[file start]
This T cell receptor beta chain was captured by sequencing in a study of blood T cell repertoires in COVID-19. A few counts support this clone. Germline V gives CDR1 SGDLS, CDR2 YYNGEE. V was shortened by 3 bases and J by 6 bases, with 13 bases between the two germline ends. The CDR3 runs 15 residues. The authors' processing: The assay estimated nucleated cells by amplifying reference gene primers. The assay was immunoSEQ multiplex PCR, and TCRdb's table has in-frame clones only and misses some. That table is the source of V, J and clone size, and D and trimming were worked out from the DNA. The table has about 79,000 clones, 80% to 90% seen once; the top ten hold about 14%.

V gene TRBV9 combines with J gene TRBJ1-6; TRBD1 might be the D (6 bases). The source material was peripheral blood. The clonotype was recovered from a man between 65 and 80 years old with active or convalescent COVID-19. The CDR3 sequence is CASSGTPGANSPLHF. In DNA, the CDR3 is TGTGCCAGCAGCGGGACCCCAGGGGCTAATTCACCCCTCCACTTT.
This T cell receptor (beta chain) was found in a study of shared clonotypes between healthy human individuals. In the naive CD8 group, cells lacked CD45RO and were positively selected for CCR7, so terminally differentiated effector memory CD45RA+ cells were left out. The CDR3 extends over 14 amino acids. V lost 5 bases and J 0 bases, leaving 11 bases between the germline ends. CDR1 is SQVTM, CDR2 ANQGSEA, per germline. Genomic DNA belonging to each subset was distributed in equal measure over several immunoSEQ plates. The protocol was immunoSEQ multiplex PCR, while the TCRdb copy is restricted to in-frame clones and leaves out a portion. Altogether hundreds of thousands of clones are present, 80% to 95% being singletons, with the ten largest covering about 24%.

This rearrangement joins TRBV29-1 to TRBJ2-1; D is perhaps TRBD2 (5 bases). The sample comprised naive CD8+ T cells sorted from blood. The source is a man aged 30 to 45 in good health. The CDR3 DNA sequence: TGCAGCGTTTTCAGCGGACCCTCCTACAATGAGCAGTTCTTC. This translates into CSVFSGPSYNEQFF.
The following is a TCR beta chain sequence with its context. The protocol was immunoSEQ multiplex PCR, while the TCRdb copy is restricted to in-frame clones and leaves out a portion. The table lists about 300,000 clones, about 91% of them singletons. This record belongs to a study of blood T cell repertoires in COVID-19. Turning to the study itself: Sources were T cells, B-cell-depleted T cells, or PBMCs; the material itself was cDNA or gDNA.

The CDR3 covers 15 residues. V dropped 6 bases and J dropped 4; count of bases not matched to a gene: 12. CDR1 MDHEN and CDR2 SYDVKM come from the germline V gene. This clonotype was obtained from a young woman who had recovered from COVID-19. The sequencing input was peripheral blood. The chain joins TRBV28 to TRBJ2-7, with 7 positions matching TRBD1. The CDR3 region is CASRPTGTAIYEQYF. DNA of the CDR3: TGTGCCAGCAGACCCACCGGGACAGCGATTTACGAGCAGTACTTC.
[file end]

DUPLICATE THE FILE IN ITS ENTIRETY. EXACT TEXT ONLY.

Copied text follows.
This T cell receptor beta chain was captured by sequencing in a study of blood T cell repertoires in COVID-19. A few counts support this clone. Germline V gives CDR1 SGDLS, CDR2 YYNGEE. V was shortened by 3 bases and J by 6 bases, with 13 bases between the two germline ends. The CDR3 runs 15 residues. The authors' processing: The assay estimated nucleated cells by amplifying reference gene primers. The assay was immunoSEQ multiplex PCR, and TCRdb's table has in-frame clones only and misses some. That table is the source of V, J and clone size, and D and trimming were worked out from the DNA. The table has about 79,000 clones, 80% to 90% seen once; the top ten hold about 14%.

V gene TRBV9 combines with J gene TRBJ1-6; TRBD1 might be the D (6 bases). The source material was peripheral blood. The clonotype was recovered from a man between 65 and 80 years old with active or convalescent COVID-19. The CDR3 sequence is CASSGTPGANSPLHF. In DNA, the CDR3 is TGTGCCAGCAGCGGGACCCCAGGGGCTAATTCACCCCTCCACTTT.
This T cell receptor (beta chain) was found in a study of shared clonotypes between healthy human individuals. In the naive CD8 group, cells lacked CD45RO and were positively selected for CCR7, so terminally differentiated effector memory CD45RA+ cells were left out. The CDR3 extends over 14 amino acids. V lost 5 bases and J 0 bases, leaving 11 bases between the germline ends. CDR1 is SQVTM, CDR2 ANQGSEA, per germline. Genomic DNA belonging to each subset was distributed in equal measure over several immunoSEQ plates. The protocol was immunoSEQ multiplex PCR, while the TCRdb copy is restricted to in-frame clones and leaves out a portion. Altogether hundreds of thousands of clones are present, 80% to 95% being singletons, with the ten largest covering about 24%.

This rearrangement joins TRBV29-1 to TRBJ2-1; D is perhaps TRBD2 (5 bases). The sample comprised naive CD8+ T cells sorted from blood. The source is a man aged 30 to 45 in good health. The CDR3 DNA sequence: TGCAGCGTTTTCAGCGGACCCTCCTACAATGAGCAGTTCTTC. This translates into CSVFSGPSYNEQFF.
The following is a TCR beta chain sequence with its context. The protocol was immunoSEQ multiplex PCR, while the TCRdb copy is restricted to in-frame clones and leaves out a portion. The table lists about 300,000 clones, about 91% of them singletons. This record belongs to a study of blood T cell repertoires in COVID-19. Turning to the study itself: Sources were T cells, B-cell-depleted T cells, or PBMCs; the material itself was cDNA or gDNA.

The CDR3 covers 15 residues. V dropped 6 bases and J dropped 4; count of bases not matched to a gene: 12. CDR1 MDHEN and CDR2 SYDVKM come from the germline V gene. This clonotype was obtained from a young woman who had recovered from COVID-19. The sequencing input was peripheral blood. The chain joins TRBV28 to TRBJ2-7, with 7 positions matching TRBD1. The CDR3 region is CASRPTGTAIYEQYF. DNA of the CDR3: TGTGCCAGCAGACCCACCGGGACAGCGATTTACGAGCAGTACTTC.